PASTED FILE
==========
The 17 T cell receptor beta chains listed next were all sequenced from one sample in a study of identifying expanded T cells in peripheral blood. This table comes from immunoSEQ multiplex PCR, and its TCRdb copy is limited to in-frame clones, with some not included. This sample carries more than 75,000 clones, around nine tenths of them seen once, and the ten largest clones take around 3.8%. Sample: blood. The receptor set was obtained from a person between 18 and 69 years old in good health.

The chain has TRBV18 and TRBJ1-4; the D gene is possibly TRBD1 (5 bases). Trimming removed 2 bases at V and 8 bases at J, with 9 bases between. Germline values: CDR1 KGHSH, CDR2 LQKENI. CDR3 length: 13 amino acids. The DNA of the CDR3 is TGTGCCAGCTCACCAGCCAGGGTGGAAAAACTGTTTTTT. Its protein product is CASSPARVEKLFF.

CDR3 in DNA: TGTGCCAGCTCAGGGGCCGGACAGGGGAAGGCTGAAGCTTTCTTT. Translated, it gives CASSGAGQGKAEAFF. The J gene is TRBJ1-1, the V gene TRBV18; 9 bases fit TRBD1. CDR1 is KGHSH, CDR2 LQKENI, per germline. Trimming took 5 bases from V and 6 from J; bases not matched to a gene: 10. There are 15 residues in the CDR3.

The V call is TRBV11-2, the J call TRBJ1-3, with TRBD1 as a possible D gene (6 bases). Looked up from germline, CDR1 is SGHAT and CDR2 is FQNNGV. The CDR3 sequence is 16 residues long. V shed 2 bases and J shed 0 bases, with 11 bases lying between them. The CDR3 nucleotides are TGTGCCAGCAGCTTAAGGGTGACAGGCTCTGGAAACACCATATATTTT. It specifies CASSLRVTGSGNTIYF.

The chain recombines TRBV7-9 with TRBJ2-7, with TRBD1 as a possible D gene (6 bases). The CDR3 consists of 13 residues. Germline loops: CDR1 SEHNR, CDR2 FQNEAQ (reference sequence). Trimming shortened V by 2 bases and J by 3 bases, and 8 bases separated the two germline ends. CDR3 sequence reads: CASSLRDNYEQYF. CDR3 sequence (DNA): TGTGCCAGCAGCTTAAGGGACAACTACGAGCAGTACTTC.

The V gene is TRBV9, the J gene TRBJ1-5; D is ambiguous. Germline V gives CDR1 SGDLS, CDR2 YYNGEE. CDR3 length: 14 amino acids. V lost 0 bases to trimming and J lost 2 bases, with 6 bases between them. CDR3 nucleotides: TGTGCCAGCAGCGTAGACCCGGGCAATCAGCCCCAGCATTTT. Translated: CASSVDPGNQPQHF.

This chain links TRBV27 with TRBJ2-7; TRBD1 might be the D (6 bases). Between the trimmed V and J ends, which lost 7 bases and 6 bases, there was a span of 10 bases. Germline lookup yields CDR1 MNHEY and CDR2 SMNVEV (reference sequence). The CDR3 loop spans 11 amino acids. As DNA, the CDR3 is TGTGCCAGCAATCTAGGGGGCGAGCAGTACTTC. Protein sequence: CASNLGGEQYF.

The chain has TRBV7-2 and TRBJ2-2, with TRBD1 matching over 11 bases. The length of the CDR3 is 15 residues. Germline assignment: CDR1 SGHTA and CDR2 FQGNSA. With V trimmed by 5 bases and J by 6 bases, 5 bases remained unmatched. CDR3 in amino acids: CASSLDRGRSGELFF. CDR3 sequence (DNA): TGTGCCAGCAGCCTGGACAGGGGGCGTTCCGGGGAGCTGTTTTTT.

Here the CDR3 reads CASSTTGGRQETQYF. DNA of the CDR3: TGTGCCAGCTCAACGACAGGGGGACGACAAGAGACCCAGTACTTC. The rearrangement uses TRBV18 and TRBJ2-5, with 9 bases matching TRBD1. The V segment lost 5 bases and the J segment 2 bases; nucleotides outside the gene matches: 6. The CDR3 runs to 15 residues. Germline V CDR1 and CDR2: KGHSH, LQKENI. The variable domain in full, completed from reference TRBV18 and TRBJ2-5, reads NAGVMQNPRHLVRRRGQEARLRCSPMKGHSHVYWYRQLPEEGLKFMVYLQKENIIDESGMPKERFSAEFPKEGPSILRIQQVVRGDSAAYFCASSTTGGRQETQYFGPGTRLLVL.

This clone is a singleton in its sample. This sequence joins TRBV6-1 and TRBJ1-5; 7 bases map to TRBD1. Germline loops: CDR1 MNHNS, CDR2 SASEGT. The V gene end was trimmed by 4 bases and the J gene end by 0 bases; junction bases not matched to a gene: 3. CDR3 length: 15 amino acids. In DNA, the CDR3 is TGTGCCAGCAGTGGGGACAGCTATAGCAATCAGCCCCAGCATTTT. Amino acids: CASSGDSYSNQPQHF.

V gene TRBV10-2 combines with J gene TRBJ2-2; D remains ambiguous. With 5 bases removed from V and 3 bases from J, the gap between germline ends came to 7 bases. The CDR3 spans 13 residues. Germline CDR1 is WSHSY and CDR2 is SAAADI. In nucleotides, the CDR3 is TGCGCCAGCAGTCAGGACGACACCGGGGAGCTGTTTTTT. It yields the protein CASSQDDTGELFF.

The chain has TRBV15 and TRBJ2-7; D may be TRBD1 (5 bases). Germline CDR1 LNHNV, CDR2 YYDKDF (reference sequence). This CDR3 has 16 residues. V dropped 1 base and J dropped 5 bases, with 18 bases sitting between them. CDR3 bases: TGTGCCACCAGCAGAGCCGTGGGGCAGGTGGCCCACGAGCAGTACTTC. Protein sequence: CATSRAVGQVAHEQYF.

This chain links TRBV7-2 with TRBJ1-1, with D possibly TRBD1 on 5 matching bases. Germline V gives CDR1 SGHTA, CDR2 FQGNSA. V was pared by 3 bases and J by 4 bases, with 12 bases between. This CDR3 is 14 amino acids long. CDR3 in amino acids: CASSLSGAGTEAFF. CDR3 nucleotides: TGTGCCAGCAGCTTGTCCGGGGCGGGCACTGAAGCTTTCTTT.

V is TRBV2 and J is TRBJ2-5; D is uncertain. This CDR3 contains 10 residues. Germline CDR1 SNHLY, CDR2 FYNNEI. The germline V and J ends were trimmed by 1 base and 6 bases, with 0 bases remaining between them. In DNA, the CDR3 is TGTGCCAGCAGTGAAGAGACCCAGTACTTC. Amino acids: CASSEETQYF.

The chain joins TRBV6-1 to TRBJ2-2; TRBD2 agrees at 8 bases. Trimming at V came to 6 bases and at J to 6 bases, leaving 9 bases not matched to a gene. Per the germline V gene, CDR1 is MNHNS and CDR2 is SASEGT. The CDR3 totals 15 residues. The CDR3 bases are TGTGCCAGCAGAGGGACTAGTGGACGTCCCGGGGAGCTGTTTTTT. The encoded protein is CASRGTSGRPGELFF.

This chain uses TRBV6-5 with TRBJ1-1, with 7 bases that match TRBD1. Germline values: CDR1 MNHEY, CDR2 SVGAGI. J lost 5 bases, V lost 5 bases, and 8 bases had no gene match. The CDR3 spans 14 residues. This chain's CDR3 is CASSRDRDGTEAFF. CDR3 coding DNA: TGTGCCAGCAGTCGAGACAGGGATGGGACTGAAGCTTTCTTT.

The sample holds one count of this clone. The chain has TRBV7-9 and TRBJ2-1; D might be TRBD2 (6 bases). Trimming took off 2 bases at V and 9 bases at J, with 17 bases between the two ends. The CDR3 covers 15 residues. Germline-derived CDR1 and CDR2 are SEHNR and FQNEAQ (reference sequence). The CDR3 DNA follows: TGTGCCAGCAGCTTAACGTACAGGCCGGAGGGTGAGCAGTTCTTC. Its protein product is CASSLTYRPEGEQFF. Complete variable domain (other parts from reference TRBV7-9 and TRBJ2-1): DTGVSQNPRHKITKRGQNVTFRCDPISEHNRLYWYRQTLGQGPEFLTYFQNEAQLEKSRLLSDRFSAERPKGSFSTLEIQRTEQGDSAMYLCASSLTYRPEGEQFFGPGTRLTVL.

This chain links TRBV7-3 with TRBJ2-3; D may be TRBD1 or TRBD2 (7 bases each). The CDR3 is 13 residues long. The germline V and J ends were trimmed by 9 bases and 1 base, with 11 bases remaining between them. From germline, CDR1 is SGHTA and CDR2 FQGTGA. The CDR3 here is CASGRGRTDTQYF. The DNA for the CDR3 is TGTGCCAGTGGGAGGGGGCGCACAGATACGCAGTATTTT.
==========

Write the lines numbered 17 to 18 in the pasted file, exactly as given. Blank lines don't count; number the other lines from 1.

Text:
The sample holds one count of this clone. The chain has TRBV7-9 and TRBJ2-1; D might be TRBD2 (6 bases). Trimming took off 2 bases at V and 9 bases at J, with 17 bases between the two ends. The CDR3 covers 15 residues. Germline-derived CDR1 and CDR2 are SEHNR and FQNEAQ (reference sequence). The CDR3 DNA follows: TGTGCCAGCAGCTTAACGTACAGGCCGGAGGGTGAGCAGTTCTTC. Its protein product is CASSLTYRPEGEQFF. Complete variable domain (other parts from reference TRBV7-9 and TRBJ2-1): DTGVSQNPRHKITKRGQNVTFRCDPISEHNRLYWYRQTLGQGPEFLTYFQNEAQLEKSRLLSDRFSAERPKGSFSTLEIQRTEQGDSAMYLCASSLTYRPEGEQFFGPGTRLTVL.

This chain links TRBV7-3 with TRBJ2-3; D may be TRBD1 or TRBD2 (7 bases each). The CDR3 is 13 residues long. The germline V and J ends were trimmed by 9 bases and 1 base, with 11 bases remaining between them. From germline, CDR1 is SGHTA and CDR2 FQGTGA. The CDR3 here is CASGRGRTDTQYF. The DNA for the CDR3 is TGTGCCAGTGGGAGGGGGCGCACAGATACGCAGTATTTT.